Cord blood samples obtained simultaneously from an uncomplicated term delivery (control) and a delivery complicated by preterm labor were stained with fluorochrome labeled antibodies for cell surface activation markers (CD25, HLA-DR, and CD69, y axis of each dot plot) and subjected to three-color flow cytometric analysis. Cells were gated based on size and CD3 expression, quadrants were set based on isotype controls, and samples were compensated electronically for overlap in fluorescent emission. The percentage of cells in each quadrant is indicated. These data are representative of 34 term infants and 12 preterm infants.
Cord blood samples from idiopathic preterm and uncomplicated term deliveries were stained with labeled antibodies for cell surface activation markers (CD25, CD69, and HLA-DR) and subjected to flow cytometric analysis. Median CD25 expression in term infants (n = 34) was 9.72% (Interquartile range (IQR): 8.18, 11.30), 17.67% (IQR: 13.40, 21.02) in preterm infants (n = 12), and 16.21 (IQR: 10.91, 17.26) in infants with chorioamnionitis (n = 8). Median CD69 expression was as follows: 0.38% (IQR: 0.29, 0.70) in term infants, 1.20% (IQR: 0.67, 2.12) in preterm infants, and 1.58% (IQR: 0.56, 2.42) in infants with chorioamnionitis, Median HLA-DR expression was as follows: 0.91% (IQR: 0.40, 1.50) in term infants, 1.92% (IQR: 1.36, 2.36) within preterm infants, and 3.21% (IQR: 2.11, 5.13) within infants with chorioamnionitis (* represents p-value <0.05, ** represents P-value <0.01, and *** represents p-value <0.001 for the comparison to term infants). Preterm infants and infants with chorioamnionitis had significantly different HLA-DR expression (P = 0.045), but not CD25 or CD69 expression. Activation marker data not available for 3 preterm infants' samples.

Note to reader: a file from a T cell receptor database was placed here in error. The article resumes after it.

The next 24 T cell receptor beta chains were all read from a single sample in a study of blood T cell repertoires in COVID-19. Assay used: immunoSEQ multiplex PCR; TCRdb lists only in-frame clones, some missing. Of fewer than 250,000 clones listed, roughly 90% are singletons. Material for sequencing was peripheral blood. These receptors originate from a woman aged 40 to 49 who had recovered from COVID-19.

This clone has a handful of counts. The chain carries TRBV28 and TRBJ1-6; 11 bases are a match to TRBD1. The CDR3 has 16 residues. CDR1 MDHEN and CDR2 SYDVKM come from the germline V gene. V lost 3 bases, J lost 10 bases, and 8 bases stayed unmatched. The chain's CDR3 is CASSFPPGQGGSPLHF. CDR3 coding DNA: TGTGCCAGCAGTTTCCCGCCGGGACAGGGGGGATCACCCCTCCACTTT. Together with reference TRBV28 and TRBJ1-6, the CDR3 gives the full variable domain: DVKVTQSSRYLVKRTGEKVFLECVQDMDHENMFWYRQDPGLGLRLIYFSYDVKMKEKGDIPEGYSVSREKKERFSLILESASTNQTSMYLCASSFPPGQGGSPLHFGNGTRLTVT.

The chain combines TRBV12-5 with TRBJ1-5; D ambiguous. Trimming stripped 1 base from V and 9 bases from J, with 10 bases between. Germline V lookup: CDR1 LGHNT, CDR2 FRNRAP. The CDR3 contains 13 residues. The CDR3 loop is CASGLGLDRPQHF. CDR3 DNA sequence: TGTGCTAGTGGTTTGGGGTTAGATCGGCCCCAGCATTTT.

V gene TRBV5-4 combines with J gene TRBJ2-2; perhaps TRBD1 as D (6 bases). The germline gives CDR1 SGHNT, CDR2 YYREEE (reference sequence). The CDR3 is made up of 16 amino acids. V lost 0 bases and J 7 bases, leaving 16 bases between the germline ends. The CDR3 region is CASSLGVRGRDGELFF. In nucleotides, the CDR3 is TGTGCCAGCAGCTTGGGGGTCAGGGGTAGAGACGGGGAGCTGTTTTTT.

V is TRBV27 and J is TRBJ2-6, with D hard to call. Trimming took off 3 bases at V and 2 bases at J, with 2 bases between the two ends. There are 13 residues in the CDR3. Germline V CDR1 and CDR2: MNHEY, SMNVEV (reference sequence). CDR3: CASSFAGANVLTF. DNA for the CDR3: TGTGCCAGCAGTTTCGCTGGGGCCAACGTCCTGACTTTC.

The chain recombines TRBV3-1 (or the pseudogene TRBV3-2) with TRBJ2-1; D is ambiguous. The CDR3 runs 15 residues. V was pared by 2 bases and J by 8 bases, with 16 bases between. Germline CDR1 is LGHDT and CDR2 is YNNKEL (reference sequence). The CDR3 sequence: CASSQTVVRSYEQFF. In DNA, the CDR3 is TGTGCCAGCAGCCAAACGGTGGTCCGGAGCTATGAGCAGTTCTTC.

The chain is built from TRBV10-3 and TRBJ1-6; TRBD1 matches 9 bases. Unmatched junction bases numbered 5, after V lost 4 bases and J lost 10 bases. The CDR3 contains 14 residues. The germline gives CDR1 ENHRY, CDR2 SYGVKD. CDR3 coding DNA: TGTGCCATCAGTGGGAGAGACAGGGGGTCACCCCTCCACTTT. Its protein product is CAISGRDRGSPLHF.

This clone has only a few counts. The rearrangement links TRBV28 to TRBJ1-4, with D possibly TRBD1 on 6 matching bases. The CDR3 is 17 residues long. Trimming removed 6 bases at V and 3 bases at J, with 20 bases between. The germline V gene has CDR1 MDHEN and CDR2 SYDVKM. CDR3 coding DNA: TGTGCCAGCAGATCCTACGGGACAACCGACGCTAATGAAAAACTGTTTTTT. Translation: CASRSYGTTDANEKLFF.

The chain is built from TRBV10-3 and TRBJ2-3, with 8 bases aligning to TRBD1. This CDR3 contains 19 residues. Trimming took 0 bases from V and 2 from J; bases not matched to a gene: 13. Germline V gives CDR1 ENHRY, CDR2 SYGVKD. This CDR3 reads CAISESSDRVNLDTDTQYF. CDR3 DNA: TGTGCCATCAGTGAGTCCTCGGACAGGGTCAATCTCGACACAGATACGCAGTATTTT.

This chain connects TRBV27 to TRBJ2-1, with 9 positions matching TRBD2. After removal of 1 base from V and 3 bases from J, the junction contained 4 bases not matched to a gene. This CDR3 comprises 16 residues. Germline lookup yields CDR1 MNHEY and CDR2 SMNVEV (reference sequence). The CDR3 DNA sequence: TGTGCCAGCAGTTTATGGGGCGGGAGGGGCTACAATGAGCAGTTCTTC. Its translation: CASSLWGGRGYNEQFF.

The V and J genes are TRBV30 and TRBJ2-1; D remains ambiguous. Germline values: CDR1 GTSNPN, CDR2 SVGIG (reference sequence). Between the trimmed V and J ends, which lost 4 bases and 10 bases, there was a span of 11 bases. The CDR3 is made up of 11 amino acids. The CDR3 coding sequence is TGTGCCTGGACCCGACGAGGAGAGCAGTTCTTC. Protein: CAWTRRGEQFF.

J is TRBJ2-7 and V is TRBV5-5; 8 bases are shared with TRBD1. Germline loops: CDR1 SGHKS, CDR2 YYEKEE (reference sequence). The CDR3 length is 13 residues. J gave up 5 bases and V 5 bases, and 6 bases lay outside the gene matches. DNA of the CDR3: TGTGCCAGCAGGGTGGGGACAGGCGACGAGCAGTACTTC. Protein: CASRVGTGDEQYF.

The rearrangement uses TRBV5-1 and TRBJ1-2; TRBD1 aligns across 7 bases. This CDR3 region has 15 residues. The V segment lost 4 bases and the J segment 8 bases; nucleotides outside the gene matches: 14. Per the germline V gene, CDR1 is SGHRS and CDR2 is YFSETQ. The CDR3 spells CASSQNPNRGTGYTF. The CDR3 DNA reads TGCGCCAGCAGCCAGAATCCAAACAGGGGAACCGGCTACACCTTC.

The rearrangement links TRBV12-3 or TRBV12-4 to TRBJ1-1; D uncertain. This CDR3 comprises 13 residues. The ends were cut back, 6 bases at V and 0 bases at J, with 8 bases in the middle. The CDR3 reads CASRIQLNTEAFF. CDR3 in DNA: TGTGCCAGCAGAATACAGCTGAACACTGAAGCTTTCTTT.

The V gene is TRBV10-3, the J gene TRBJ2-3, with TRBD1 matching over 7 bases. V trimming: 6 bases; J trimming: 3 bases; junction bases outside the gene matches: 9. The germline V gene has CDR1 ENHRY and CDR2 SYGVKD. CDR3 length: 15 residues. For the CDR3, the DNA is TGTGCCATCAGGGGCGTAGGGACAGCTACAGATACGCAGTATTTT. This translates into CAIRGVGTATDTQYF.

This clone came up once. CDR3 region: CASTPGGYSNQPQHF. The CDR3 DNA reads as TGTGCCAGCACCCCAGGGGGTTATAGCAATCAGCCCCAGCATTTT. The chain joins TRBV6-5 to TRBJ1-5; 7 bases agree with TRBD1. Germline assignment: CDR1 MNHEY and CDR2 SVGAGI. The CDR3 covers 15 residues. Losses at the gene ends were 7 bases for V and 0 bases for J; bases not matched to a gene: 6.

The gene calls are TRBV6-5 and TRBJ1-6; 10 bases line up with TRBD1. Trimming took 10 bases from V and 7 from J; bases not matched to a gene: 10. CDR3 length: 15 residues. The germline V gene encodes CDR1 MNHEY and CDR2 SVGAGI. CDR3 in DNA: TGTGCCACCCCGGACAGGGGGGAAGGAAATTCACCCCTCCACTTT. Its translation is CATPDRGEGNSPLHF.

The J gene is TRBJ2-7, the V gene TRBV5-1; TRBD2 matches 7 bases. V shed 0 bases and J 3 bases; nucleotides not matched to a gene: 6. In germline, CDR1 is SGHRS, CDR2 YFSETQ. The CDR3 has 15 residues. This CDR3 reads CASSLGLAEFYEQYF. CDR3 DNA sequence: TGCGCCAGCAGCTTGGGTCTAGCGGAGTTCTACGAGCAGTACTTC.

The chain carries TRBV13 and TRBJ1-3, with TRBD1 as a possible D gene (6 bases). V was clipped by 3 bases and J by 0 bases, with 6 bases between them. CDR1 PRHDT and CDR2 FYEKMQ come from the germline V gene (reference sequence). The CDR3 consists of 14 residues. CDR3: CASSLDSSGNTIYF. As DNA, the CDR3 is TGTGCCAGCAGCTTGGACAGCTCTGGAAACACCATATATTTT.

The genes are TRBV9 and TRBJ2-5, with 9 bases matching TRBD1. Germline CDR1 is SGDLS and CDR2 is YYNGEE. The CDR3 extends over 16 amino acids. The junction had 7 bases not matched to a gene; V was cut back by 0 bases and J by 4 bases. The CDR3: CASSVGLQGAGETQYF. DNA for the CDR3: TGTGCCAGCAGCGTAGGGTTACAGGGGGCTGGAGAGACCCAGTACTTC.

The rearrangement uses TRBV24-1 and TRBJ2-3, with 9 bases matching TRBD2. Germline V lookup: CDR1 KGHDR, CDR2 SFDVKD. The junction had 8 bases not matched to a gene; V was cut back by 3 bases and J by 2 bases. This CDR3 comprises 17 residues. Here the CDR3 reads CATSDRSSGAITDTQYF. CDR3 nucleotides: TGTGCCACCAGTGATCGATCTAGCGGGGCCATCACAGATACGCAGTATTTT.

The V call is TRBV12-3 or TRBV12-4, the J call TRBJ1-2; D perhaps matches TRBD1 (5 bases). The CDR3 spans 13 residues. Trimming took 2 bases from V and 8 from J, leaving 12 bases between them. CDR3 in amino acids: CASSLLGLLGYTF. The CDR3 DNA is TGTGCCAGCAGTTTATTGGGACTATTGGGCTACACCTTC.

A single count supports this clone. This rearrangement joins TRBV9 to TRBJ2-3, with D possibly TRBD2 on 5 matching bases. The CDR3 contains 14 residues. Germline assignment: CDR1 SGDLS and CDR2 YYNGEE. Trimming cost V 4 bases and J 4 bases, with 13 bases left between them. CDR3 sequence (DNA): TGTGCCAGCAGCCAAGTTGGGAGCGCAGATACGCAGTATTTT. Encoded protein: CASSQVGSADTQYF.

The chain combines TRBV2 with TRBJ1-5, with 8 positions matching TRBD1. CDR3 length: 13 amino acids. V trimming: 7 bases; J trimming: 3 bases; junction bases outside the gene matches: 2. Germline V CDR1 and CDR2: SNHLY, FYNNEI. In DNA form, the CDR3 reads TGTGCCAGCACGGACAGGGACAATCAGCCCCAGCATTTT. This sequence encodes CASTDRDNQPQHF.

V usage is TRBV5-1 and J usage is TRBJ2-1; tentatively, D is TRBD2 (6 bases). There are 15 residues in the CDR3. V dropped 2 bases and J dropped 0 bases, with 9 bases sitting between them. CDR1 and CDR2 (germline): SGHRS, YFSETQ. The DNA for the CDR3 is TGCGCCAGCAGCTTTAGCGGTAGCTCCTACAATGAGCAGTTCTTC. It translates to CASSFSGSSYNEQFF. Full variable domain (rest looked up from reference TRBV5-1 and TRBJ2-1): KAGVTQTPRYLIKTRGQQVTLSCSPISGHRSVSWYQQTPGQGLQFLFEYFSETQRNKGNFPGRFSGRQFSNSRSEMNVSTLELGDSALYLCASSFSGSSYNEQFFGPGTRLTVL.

Clinical chorioamnionitis is also associated with neonatal T cell activation